Bertie enjoyed the Portrait Gallery. He had acquired a small red Moleskine notebook, in which he had written a list of portraits, and had then filled in notes with such details as he could muster on the lives of the people portrayed. He also like the frieze in the Gallery’s Central Hall, where round the room paraded figures from Scotland’s past, portrayed against a gilded background. Craning his neck, Bertie would point to those he could identify, and on each visit would concentrate on a particular section, inscribing the names in his red notebook. That morning he focused on the figures between James VI and Mary, Queen of Scots, an unedifying group, but one that fascinated Bertie.
“That’s King James, isn’t it, Granny?” he said, pointed to the instantly recognizable melancholy figure of the Stuart monarch. “He always looks unhappy, doesn’t he?”
Nicola nodded. “He was,” she said. “And I suppose you’d be unhappy too if your mother got her head chopped off.” She pointed to Mary, Queen of Scots, a few figures away.
Bertie did not answer immediately, and for a moment Nicola entertained a mental picture of Irene, in dress of the time, being led off to Fotheringay Castle. No, she thought; one should not even think such things.
Bertie was looking at Mary. “She looks nice,” he said. “And that’s her husband there, isn’t, Granny? That’s Mr Darnley.”
Nicola looked at the young man partly obscured by the figure of his wife and of Mary of Guise. “Yes,” she said. “That’s Darnley.”
“He was blown up, wasn’t he?”
“Yes he was, Bertie. At Kirk o’Fields, where the University is today. He was, I’m afraid to say, blown right up in the air.”
Bertie gazed up at Darnley. “Ranald says that he deserved it. Ranald said that Darnley stabbed Rizzio with a Swiss Army penknife right there in Holyroodhouse.”
Nicola smiled. “I don’t think they had Swiss Army penknives in those days, Bertie. They used hunting knives, I imagine.”
“Was James unhappy just because his mummy got her head chopped off by Queen Elizabeth?” asked Bertie. “Was that why?”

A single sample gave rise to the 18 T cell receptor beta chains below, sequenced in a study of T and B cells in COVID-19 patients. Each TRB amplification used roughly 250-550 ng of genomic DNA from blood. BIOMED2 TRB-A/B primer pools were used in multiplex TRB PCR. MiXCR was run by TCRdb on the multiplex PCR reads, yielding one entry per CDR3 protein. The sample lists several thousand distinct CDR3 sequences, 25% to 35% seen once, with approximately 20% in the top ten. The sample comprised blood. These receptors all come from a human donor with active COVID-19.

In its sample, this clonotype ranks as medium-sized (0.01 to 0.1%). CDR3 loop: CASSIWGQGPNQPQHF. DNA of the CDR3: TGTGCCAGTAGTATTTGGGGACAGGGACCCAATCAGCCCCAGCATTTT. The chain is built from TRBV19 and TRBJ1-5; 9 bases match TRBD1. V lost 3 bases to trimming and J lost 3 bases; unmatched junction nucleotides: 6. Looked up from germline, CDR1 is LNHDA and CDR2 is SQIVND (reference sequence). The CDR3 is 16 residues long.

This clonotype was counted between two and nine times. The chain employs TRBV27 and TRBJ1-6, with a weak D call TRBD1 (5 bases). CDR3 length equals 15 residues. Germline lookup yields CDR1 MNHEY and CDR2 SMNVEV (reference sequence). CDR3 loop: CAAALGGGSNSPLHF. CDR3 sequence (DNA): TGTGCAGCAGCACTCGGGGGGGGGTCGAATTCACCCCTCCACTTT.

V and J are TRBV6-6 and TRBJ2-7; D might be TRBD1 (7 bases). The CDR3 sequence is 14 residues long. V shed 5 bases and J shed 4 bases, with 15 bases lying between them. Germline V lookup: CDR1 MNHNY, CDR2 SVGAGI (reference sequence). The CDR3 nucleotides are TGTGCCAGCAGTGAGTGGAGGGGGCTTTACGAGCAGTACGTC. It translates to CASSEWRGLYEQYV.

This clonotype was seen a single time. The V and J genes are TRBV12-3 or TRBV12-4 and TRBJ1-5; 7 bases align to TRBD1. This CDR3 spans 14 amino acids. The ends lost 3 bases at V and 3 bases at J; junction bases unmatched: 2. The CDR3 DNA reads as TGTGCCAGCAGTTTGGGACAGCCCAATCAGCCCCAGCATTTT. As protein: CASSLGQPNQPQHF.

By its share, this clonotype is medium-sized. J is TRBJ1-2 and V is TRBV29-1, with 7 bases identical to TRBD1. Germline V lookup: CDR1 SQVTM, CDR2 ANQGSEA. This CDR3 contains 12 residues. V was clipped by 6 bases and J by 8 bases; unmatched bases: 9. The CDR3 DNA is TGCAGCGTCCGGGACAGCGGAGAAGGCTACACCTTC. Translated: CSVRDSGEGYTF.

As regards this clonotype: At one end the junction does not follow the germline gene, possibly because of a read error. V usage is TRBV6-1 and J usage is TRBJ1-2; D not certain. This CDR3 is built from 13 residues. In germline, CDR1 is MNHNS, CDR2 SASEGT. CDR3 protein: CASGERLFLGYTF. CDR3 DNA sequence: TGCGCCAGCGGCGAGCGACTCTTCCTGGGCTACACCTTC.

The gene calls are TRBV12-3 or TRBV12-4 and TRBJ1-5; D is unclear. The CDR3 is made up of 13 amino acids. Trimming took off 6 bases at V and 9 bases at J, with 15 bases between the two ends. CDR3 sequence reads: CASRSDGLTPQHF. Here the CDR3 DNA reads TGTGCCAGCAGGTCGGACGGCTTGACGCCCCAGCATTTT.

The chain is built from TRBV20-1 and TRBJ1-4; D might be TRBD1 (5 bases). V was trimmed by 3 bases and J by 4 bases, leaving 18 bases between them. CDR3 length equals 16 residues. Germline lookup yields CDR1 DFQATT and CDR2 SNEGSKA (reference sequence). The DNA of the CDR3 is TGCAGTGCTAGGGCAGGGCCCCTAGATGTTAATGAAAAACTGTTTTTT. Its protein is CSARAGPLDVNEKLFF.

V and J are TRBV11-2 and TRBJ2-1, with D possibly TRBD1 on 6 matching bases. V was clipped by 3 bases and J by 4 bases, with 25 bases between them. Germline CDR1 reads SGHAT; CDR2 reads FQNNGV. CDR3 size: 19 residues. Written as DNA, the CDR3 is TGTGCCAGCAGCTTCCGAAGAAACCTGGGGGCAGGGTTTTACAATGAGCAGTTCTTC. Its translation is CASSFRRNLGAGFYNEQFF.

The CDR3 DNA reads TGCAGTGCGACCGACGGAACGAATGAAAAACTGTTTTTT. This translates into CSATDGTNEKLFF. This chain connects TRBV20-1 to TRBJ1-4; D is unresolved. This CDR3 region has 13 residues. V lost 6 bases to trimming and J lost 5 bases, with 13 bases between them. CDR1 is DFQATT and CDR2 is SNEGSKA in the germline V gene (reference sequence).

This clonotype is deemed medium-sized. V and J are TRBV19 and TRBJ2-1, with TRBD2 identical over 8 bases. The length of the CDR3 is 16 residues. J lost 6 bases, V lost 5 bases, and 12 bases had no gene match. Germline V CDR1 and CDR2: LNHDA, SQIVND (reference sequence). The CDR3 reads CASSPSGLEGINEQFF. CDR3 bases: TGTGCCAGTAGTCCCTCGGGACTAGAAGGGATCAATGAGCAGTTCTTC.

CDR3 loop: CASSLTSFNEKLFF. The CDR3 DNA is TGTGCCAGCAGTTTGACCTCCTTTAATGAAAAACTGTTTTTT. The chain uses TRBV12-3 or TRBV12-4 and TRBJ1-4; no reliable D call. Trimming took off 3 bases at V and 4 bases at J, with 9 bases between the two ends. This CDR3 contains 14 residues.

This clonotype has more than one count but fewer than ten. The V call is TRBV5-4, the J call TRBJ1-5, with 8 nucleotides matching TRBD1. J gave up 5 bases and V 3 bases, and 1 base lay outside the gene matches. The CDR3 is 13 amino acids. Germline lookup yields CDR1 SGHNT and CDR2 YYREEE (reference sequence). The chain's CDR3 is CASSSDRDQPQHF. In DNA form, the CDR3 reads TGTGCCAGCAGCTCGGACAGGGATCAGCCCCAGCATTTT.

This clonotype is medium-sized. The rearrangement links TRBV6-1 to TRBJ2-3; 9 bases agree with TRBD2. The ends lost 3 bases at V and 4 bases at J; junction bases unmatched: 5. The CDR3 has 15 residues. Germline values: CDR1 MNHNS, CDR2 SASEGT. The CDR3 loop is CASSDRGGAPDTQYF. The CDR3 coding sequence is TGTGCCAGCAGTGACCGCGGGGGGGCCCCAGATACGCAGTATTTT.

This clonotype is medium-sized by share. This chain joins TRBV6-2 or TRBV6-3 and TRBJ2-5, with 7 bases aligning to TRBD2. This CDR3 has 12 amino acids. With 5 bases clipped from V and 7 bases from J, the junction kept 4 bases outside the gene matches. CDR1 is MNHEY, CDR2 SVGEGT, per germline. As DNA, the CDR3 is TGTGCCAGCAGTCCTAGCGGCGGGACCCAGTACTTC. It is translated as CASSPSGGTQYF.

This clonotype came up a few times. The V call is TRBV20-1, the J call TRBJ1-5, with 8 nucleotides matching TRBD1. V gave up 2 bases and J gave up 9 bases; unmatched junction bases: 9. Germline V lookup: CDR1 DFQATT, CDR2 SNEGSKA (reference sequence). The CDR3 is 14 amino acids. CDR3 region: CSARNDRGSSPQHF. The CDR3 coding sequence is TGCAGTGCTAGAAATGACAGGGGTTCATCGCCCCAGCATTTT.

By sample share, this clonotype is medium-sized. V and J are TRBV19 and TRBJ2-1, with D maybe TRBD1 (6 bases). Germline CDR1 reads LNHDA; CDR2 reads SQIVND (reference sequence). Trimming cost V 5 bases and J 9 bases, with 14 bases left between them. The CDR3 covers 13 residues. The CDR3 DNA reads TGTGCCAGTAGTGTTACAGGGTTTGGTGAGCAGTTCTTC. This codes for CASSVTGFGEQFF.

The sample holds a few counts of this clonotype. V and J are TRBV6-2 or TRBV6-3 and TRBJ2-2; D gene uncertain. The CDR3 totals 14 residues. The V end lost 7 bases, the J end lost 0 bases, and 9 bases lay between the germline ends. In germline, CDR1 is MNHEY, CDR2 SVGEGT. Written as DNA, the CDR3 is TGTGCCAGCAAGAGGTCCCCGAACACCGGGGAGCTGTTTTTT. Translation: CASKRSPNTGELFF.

Nicola’s gaze moved to a figure close by – the Humanist, Buchanan, the young James’s severe tutor – such joy as there was in that young life would have been nipped in the bud by that grim killjoy.
“There were other reasons, Bertie. He had a very strict teacher.”
“Did he hit him? Did he hit James?”
Nicola shook her head. “Probably not. But I’m sure he frightened him. And then …” And then what? When did the frustration of love denied first begin to distort the soul? And how could she explain that to Bertie? She could not.
But she did not have to. Bertie had moved on and was gazing up at the figures of Mar and Argyll. “That’s the Earl of Mar, isn’t it, Granny? He was very brave, wasn’t he?”
“He was, Bertie.”
Bertie pointed to Argyll. “And the Duke of Argyll,” he said. “He was a Campbell, wasn’t he?”
Nicola confirmed this.
“You’d think he’d look more ashamed of himself,” said Bertie. “You’d think that he’d look more ashamed of being a Campbell.”
© 2016 Alexander McCall Smith
Alexander McCall Smith welcomes comments from readers. Write to him c/o The Editor, The Scotsman, Level 7, Orchard Brae House, 30 Queensferry Road, Edinburgh, EH4 2HS or via e-mail at firstname.lastname@example.org